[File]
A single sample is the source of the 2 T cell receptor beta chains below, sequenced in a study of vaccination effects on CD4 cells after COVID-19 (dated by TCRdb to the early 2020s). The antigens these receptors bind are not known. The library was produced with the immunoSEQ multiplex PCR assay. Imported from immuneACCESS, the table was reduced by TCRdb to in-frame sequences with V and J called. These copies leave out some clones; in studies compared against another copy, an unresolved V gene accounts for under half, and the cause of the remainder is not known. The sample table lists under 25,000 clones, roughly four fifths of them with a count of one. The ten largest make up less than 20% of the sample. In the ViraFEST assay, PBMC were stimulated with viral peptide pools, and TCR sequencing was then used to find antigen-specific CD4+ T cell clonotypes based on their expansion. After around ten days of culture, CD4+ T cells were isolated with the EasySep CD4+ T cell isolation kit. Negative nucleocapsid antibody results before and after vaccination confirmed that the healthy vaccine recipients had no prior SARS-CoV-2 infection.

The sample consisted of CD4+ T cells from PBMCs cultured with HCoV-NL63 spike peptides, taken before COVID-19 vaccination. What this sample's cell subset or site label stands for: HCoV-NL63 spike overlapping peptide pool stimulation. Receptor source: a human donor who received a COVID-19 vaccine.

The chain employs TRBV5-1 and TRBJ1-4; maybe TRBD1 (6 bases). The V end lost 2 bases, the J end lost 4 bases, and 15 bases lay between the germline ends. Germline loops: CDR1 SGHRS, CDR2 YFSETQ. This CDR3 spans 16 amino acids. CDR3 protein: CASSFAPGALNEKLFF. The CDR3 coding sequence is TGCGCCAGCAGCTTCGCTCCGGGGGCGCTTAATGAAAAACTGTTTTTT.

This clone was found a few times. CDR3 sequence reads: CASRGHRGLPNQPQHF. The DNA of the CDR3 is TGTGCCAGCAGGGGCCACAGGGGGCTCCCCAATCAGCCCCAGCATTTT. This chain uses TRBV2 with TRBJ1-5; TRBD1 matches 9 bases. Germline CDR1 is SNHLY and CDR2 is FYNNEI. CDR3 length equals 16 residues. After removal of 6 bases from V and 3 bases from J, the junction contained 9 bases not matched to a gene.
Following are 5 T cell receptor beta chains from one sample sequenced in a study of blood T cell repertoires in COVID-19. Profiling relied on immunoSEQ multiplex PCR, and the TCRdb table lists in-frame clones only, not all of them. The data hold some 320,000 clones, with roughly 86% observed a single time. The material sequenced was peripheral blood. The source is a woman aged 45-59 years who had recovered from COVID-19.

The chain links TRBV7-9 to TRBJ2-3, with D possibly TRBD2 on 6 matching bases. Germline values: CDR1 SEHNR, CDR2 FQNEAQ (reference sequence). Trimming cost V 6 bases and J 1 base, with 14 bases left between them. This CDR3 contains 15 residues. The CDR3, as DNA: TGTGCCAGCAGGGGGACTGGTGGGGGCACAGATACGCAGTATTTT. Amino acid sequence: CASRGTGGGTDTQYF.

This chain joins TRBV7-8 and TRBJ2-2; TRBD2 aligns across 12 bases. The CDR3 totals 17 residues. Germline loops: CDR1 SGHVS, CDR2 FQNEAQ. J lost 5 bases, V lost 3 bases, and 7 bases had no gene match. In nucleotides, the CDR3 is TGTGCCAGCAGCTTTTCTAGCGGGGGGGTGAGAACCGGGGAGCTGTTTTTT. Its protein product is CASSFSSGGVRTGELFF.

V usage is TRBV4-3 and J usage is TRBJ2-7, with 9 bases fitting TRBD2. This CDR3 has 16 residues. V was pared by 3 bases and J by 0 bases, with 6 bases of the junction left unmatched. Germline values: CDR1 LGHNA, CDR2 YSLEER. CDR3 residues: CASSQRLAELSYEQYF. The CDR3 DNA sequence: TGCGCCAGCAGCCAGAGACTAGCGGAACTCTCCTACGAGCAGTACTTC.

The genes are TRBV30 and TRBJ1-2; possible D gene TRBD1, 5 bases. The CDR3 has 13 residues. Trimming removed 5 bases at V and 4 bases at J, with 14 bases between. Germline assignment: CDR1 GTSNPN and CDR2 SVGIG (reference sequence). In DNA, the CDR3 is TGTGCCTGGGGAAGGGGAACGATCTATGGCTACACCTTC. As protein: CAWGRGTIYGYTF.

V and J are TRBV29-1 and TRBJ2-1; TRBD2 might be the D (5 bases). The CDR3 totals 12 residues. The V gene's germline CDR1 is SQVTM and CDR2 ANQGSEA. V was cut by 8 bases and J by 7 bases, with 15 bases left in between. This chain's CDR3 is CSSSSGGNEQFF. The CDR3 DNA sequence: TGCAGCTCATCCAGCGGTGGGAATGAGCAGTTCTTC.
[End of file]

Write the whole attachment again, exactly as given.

A single sample is the source of the 2 T cell receptor beta chains below, sequenced in a study of vaccination effects on CD4 cells after COVID-19 (dated by TCRdb to the early 2020s). The antigens these receptors bind are not known. The library was produced with the immunoSEQ multiplex PCR assay. Imported from immuneACCESS, the table was reduced by TCRdb to in-frame sequences with V and J called. These copies leave out some clones; in studies compared against another copy, an unresolved V gene accounts for under half, and the cause of the remainder is not known. The sample table lists under 25,000 clones, roughly four fifths of them with a count of one. The ten largest make up less than 20% of the sample. In the ViraFEST assay, PBMC were stimulated with viral peptide pools, and TCR sequencing was then used to find antigen-specific CD4+ T cell clonotypes based on their expansion. After around ten days of culture, CD4+ T cells were isolated with the EasySep CD4+ T cell isolation kit. Negative nucleocapsid antibody results before and after vaccination confirmed that the healthy vaccine recipients had no prior SARS-CoV-2 infection.

The sample consisted of CD4+ T cells from PBMCs cultured with HCoV-NL63 spike peptides, taken before COVID-19 vaccination. What this sample's cell subset or site label stands for: HCoV-NL63 spike overlapping peptide pool stimulation. Receptor source: a human donor who received a COVID-19 vaccine.

The chain employs TRBV5-1 and TRBJ1-4; maybe TRBD1 (6 bases). The V end lost 2 bases, the J end lost 4 bases, and 15 bases lay between the germline ends. Germline loops: CDR1 SGHRS, CDR2 YFSETQ. This CDR3 spans 16 amino acids. CDR3 protein: CASSFAPGALNEKLFF. The CDR3 coding sequence is TGCGCCAGCAGCTTCGCTCCGGGGGCGCTTAATGAAAAACTGTTTTTT.

This clone was found a few times. CDR3 sequence reads: CASRGHRGLPNQPQHF. The DNA of the CDR3 is TGTGCCAGCAGGGGCCACAGGGGGCTCCCCAATCAGCCCCAGCATTTT. This chain uses TRBV2 with TRBJ1-5; TRBD1 matches 9 bases. Germline CDR1 is SNHLY and CDR2 is FYNNEI. CDR3 length equals 16 residues. After removal of 6 bases from V and 3 bases from J, the junction contained 9 bases not matched to a gene.
Following are 5 T cell receptor beta chains from one sample sequenced in a study of blood T cell repertoires in COVID-19. Profiling relied on immunoSEQ multiplex PCR, and the TCRdb table lists in-frame clones only, not all of them. The data hold some 320,000 clones, with roughly 86% observed a single time. The material sequenced was peripheral blood. The source is a woman aged 45-59 years who had recovered from COVID-19.

The chain links TRBV7-9 to TRBJ2-3, with D possibly TRBD2 on 6 matching bases. Germline values: CDR1 SEHNR, CDR2 FQNEAQ (reference sequence). Trimming cost V 6 bases and J 1 base, with 14 bases left between them. This CDR3 contains 15 residues. The CDR3, as DNA: TGTGCCAGCAGGGGGACTGGTGGGGGCACAGATACGCAGTATTTT. Amino acid sequence: CASRGTGGGTDTQYF.

This chain joins TRBV7-8 and TRBJ2-2; TRBD2 aligns across 12 bases. The CDR3 totals 17 residues. Germline loops: CDR1 SGHVS, CDR2 FQNEAQ. J lost 5 bases, V lost 3 bases, and 7 bases had no gene match. In nucleotides, the CDR3 is TGTGCCAGCAGCTTTTCTAGCGGGGGGGTGAGAACCGGGGAGCTGTTTTTT. Its protein product is CASSFSSGGVRTGELFF.

V usage is TRBV4-3 and J usage is TRBJ2-7, with 9 bases fitting TRBD2. This CDR3 has 16 residues. V was pared by 3 bases and J by 0 bases, with 6 bases of the junction left unmatched. Germline values: CDR1 LGHNA, CDR2 YSLEER. CDR3 residues: CASSQRLAELSYEQYF. The CDR3 DNA sequence: TGCGCCAGCAGCCAGAGACTAGCGGAACTCTCCTACGAGCAGTACTTC.

The genes are TRBV30 and TRBJ1-2; possible D gene TRBD1, 5 bases. The CDR3 has 13 residues. Trimming removed 5 bases at V and 4 bases at J, with 14 bases between. Germline assignment: CDR1 GTSNPN and CDR2 SVGIG (reference sequence). In DNA, the CDR3 is TGTGCCTGGGGAAGGGGAACGATCTATGGCTACACCTTC. As protein: CAWGRGTIYGYTF.

V and J are TRBV29-1 and TRBJ2-1; TRBD2 might be the D (5 bases). The CDR3 totals 12 residues. The V gene's germline CDR1 is SQVTM and CDR2 ANQGSEA. V was cut by 8 bases and J by 7 bases, with 15 bases left in between. This chain's CDR3 is CSSSSGGNEQFF. The CDR3 DNA sequence: TGCAGCTCATCCAGCGGTGGGAATGAGCAGTTCTTC.